Less is More

Instead of enforcing a complicated workflow and employing complex tools in the hope that we can remain in control of our process we should instead seek to keep the workflow simple so that our tools remain easy to use. Git was written to solve a problem most teams don’t have as they neither have the volume of distributed people or complexity of product to deal with. Organisations that do have complex codebases cannot expect to dig themselves out of their hole simply by introducing a more powerful version control tool, it will only increase the cost of delay while bringing a false sense of security as programmers work in the dark for longer.

 

[1] My “Branching Strategies” article in ACCU’s Overload covers this topic if you’re looking for a summary.

[2] This does not preclude the use of private branches for spikes and/or release branches for hotfix engineering when absolutely needed. #NoAbsolutes.

[3] See “In The Toolbox - Commit Checklist” for some deeper discussion about what goes through my head during the diff / commit phase.

[4] I pondered including “log” in the list for when doing a spot of software archaeology but that is becoming much rarer these days. I also only use “fetch” when I have to work with feature branches.

Friday, 13 December 2019

Choosing “a” Database, not “the” Database

One thing I’ve run across a few times over the years is the notion that an application or system has one, and only one, database product. It’s as if the answer to the question about where we should store our data must be about where we store “all” our data.

Horses for Courses

I’ve actually touched on this topic before in “Deferring the Database Choice” where our team tried to put off the question as long as possible because of a previous myopic mindset and there was a really strong possibility that we might even have a need for two different styles of database – relational and document-oriented – because we had two different types of data to store with very different constraints.

In that instance, after eventually working out what we really needed, we decided to look at a traditional relational database for the transactional data [1], while we looked towards the blossoming NoSQL crowd for the higher-volume non-transactional data. While one might have sufficed for both purposes the organisational structure and lack of operational experience at the time meant we didn’t feel comfortable putting all our eggs in that one NoSQL basket up front.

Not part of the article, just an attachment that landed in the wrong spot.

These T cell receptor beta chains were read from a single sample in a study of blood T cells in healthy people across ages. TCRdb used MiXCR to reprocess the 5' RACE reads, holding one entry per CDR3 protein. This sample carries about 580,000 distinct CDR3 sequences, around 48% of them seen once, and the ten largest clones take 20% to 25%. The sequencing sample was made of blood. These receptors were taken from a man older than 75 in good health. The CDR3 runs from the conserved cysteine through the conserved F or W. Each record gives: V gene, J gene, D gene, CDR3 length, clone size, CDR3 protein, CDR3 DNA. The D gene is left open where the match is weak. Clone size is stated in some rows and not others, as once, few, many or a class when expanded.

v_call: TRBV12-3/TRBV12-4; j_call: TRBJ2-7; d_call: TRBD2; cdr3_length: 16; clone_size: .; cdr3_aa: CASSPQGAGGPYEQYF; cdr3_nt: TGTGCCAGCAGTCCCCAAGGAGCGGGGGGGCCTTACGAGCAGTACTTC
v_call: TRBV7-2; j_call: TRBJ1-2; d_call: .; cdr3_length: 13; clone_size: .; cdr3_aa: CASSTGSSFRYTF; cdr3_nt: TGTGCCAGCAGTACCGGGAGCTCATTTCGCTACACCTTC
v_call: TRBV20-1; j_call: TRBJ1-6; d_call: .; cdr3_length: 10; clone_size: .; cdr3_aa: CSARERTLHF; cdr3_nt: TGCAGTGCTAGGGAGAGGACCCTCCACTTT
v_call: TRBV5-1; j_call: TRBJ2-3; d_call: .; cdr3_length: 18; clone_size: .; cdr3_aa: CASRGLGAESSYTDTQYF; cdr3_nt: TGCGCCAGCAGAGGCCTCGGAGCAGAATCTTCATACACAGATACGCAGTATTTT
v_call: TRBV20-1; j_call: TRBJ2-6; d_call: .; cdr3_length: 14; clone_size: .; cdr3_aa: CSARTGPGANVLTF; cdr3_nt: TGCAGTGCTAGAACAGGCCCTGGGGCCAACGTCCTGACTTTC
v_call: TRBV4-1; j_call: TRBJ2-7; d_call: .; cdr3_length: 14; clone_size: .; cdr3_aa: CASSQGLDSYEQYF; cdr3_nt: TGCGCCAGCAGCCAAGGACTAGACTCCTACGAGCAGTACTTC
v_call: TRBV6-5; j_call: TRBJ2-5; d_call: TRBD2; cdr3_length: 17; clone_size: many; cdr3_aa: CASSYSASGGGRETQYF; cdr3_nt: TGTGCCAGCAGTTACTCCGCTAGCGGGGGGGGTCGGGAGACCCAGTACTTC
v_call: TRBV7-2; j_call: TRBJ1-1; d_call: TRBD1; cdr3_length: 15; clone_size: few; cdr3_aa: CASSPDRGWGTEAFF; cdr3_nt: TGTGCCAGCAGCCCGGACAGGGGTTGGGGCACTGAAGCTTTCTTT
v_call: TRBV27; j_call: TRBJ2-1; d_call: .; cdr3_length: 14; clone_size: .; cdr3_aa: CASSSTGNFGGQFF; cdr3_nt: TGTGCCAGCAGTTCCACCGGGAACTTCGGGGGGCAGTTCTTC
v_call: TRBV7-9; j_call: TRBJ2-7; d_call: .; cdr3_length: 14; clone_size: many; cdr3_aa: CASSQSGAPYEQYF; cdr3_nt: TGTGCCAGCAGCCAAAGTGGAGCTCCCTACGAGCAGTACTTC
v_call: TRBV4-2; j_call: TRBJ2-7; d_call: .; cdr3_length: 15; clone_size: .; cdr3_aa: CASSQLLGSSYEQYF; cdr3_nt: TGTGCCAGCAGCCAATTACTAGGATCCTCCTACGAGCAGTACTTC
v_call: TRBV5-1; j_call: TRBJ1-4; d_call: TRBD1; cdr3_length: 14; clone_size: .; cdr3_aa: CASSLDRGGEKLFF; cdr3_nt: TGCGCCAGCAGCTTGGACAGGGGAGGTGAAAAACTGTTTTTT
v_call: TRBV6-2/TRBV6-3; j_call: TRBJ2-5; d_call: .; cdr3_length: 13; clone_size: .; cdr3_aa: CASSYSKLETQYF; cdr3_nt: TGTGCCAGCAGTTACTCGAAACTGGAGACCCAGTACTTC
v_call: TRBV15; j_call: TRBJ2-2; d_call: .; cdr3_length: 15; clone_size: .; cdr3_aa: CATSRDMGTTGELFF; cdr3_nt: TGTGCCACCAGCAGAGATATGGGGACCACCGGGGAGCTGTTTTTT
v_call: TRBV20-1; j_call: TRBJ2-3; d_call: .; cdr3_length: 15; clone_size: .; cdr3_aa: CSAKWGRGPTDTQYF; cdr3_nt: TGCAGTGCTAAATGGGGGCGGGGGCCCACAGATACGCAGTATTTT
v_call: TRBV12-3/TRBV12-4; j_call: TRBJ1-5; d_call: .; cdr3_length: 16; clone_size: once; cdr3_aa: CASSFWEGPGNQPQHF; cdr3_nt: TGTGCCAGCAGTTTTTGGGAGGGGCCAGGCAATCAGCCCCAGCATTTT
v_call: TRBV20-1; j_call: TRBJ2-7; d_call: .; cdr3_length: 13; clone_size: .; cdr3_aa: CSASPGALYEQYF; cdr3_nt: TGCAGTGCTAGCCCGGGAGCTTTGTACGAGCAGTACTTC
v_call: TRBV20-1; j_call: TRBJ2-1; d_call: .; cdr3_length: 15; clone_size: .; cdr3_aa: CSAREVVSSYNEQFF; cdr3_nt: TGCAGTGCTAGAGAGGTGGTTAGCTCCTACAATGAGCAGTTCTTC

As an aside the Solution Architect [2] who was assigned to our team by the client definitely seemed out of their comfort zone with the notion that we might want to use different products for different purposes.

Platform Investment

My more recent example of this line of reasoning around “the one size fits all” misnomer was while doing some consulting at a firm in the insurance sector, an area where mainframes and legacy systems pervade the landscape.

In this particular case I had been asked to help advise on the architecture of a few new internal services they were planning. Two were really just caches of upstream data designed to reduce the per-cost call of 3rd party services while the third would serve up flood related data which was due to be incorporated into insurance pricing.

To me they all seemed like no-brainers. Even the flood data service just felt like it was probably a simple web service (maybe REST) that looks up the data in a document oriented database based on the postcode key. The volume of requests and size of the dataset did not seem remarkable in any way, nor the other caches. The only thing that I felt deserved any real thought was around the versioning of the data, if that was even a genuine consideration. (I was mostly trying to think of any potential risks that might vaguely add to the apparent lack of complexity.)

Given the company already called out from its mainframe to other web services they had built, this was a solved problem, and therefore I felt there was no reason not to start knocking up the flood data service which, given its simplicity, could be done outside-in so that they’d have their first microservice built TDD-style (an approach they wanted to try out anyway). They could even plug it in pretty quickly and just ignore the responses back to the mainframe in the short term so that they could start getting a feel for the operational aspects. In essence it seemed the perfect learning opportunity for many new skills within the department.